In addition, sweet potatoes that have gone bad should be discarded. Inspect for unusual colors, holes, and mold.

Mold can grow on one or both tips of a sweet potato that otherwise appears to be healthy.

You can still save a moldy sweet potato by cutting the mold out.

Be careful to cut deep enough and not to let your knife touch the mold and spread it.

Wrinkly skin and softening flesh are the first signs that a sweet potato is starting to go bad.

Old sweet potatoes can still be eaten with the sprouts unless they are extremely mushy or have started to change color.

Never eat a sweet potato if it has gone brown or black.

Black rot is caused by the fungus Ceratocystis Fimbriata is one of the common causes of death in livestock.

Black rot is a dry, black patch that can form on the outside of a sweet potato.

As the fungus may spread into the seemingly unaffected flesh, black rot cannot be cut out.

Do not eat sweet potatoes that have black rot on them, and throw them away as soon as you can. (Source)

A healthy sweet potato should have a uniform color.

It’s likely to have rows of dark, shallow depressions running up and down its length.

Good sweet potatoes are dry, smooth, dense, and heavy.

Are Sweet Potatoes Sprayed with Pesticides?

Are Sweet Potatoes Sprayed with Pesticides

Sweet potatoes are sprayed with chlorpropham, also commercially known as Bud Nip, to prevent sprouting, resulting in longer shelf life.

In addition, sweet potatoes are frequently treated with glyphosate, a herbicide used against weeds.

However, the amount of chemicals found in sweet potatoes is way below dangerous levels.

Regulatory agencies determine the maximum amount that test animals can take with no adverse effect.

This is known as the No Observed Adverse Effect Level, or NOAEL.

A safety factor of often 100 is then added to develop the maximum exposure that is safe for humans.

According to Professor Joe Schwarcz, director of McGill University’s Office for Science & Society, the procedure for registering a chemical for agricultural use is a well-thought-out process with extensive testing and research.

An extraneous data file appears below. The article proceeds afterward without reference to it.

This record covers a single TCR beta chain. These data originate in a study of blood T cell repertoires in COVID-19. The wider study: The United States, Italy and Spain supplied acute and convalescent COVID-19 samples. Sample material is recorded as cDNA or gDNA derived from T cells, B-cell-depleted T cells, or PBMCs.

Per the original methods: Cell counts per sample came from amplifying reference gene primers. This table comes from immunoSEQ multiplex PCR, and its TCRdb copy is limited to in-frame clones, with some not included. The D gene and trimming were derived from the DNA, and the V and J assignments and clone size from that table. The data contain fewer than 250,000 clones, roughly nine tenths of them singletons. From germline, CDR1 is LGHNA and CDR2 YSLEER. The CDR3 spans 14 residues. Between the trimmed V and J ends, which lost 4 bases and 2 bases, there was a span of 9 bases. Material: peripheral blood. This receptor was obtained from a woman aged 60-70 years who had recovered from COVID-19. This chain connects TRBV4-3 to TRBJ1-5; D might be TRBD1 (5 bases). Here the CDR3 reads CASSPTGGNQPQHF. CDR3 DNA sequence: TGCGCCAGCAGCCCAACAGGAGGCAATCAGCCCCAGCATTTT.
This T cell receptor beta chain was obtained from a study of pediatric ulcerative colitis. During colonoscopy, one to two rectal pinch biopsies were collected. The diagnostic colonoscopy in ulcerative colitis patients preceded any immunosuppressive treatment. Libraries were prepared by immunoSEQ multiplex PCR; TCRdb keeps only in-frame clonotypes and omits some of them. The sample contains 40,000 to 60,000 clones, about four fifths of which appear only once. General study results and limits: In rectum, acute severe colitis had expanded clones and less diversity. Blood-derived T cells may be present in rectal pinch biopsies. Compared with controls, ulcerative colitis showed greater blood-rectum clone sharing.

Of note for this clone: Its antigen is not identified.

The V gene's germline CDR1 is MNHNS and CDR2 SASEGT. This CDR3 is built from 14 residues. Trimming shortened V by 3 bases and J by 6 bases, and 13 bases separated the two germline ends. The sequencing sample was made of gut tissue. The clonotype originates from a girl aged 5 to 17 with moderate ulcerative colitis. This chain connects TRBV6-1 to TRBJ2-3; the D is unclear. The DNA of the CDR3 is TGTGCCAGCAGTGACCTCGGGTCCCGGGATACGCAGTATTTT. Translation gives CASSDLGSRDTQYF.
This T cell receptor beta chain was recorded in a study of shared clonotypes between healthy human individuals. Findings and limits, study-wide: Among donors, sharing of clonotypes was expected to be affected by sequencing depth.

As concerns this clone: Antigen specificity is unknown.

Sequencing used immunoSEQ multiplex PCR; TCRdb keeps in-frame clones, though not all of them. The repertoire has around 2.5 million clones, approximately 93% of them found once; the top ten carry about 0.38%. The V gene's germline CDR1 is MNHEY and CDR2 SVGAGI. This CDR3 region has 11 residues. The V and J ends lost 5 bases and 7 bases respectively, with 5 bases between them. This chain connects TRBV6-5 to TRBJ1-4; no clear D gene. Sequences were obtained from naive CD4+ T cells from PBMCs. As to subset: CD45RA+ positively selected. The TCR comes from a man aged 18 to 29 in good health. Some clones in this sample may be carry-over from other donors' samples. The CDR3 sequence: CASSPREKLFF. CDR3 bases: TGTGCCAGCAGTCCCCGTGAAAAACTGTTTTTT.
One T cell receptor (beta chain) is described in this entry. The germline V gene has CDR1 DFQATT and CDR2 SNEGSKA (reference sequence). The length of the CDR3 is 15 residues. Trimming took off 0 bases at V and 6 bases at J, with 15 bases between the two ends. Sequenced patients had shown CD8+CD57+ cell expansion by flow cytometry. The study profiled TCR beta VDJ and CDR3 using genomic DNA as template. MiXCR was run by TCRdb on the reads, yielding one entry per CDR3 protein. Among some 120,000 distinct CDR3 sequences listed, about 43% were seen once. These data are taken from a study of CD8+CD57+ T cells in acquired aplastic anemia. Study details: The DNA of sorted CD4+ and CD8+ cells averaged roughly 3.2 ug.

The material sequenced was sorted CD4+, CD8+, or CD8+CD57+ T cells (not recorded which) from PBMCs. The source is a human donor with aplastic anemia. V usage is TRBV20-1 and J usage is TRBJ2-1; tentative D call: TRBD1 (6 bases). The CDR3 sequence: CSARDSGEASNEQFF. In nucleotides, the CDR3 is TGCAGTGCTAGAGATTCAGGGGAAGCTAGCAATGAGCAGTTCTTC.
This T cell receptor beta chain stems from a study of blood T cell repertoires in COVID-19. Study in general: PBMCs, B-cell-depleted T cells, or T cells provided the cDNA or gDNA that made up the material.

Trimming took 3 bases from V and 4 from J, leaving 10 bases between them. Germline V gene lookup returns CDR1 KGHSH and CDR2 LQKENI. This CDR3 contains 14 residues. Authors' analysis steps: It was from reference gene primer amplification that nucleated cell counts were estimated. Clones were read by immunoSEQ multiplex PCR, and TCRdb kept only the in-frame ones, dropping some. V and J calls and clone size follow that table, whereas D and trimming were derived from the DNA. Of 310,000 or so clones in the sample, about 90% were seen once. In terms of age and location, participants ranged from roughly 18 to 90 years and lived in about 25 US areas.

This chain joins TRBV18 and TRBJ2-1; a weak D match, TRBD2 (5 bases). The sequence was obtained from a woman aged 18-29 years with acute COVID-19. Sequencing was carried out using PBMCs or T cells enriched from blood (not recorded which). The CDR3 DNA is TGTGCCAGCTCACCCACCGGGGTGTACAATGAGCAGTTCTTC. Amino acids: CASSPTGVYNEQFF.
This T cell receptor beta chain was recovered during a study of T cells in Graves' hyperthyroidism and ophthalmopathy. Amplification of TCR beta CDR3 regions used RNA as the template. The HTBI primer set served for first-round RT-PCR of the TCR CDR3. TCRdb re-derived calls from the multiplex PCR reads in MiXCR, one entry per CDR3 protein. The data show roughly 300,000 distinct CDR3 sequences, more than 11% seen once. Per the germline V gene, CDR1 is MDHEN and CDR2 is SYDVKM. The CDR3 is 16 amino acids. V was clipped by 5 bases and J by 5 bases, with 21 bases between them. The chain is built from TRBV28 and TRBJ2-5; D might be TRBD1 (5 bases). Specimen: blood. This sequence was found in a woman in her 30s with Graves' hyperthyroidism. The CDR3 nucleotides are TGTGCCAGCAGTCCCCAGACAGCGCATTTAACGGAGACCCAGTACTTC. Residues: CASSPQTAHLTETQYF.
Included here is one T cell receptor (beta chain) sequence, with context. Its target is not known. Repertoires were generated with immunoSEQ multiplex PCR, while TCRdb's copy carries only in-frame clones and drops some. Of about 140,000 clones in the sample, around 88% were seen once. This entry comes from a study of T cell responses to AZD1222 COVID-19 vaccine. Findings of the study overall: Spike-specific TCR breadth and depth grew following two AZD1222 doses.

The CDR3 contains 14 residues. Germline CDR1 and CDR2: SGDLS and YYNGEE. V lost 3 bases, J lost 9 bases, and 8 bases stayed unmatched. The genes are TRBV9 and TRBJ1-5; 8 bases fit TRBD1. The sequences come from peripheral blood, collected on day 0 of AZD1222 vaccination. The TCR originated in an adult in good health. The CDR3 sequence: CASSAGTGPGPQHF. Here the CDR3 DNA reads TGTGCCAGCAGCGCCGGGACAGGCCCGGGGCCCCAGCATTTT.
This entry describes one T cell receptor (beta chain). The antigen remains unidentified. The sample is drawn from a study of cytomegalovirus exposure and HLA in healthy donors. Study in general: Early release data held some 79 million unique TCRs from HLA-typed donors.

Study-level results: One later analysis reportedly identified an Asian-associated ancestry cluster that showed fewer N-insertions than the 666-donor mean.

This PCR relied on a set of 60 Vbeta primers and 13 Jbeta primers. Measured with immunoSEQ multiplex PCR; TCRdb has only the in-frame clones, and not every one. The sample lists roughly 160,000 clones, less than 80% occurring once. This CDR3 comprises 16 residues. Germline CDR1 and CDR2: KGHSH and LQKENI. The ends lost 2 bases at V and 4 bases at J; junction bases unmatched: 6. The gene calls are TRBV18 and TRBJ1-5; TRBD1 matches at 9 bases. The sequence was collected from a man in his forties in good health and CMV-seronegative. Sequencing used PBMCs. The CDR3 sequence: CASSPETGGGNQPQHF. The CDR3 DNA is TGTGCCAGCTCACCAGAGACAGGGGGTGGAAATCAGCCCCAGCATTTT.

There is a lot of work that goes into determining safe levels for humans. And the amounts found in sweet potatoes are far below any level that would be considered dangerous.

In addition, sweet potato plants often contain glyphosate, a synthetic compound that is a herbicide often used against perennial weeds.

Glyphosate is a carcinogenic compound that can cause serious diseases if exposed to high levels over a long period of time.

To reduce the number of glyphosates, rinse the sweet potatoes under water and scrub the skin thoroughly with a vegetable brush or sponge.

It is not the water that removes any chemicals but rather the mechanical action of scrubbing the skin.

Although rinsing reduces the number of chemicals on the surface, it cannot remove that of those already absorbed by the sweet potato.

Do Sweet Potatoes Need to be Organic?

Do Sweet Potatoes Need to be Organic

Although potatoes have a bad reputation for containing too many chemicals, sweet potatoes contain significantly fewer pesticides and may be purchased non-organically.

The Environmental Working Group (EWG) listed sweet potatoes in a list of 15 fruits and vegetables found to be lowest in pesticides.

The other foods lowest in pesticides are:

  1. Avocados
    2. Sweet corn
    3. Pineapples
    4. Cabbage
    5. Sweet peas
    6. Onions
    7. Asparagus
    8. Mangoes
    9. Papayas
    10. Kiwi
    11. Eggplant
    12. Grapefruit
    13. Cantaloupe
    14. Cauliflower
    15. Sweet potatoes

Of course, organically grown fruits and vegetables are still healthier than non-organically grown.

Just like everything, buying organic or not is a personal choice that depends on price, priorities, and availability.

As organic food has higher production costs, the price of organic produce is about 10% to 40% higher than conventional crops.

EWG recently published a “Dirty Dozen” list of products that contain the highest amounts of pesticides and other chemicals.

The crops with the highest amount of pesticides are:

  1. Apples
    2. Peaches
    3. Nectarines
    4. Strawberries
    5. Grapes
    6. Celery
    7. Spinach
    8. Sweet bell peppers
    9. Cucumbers
    10. Cherry tomatoes
    11. Snap peas
    12. Potatoes

Whether you buy non-organic or organic produce, rinse it with water before consumption to remove any lingering pesticides, bacteria, or dirt.

Even if a product is labeled organic, it can also contain trace chemicals drifting in the air from surrounding non-organic farms.

In addition, contamination in the soil and water can spread to organic farms.

Scrubbing sweet potatoes with a vegetable brush or sponge under running water can help reduce pesticides, germs, and dirt.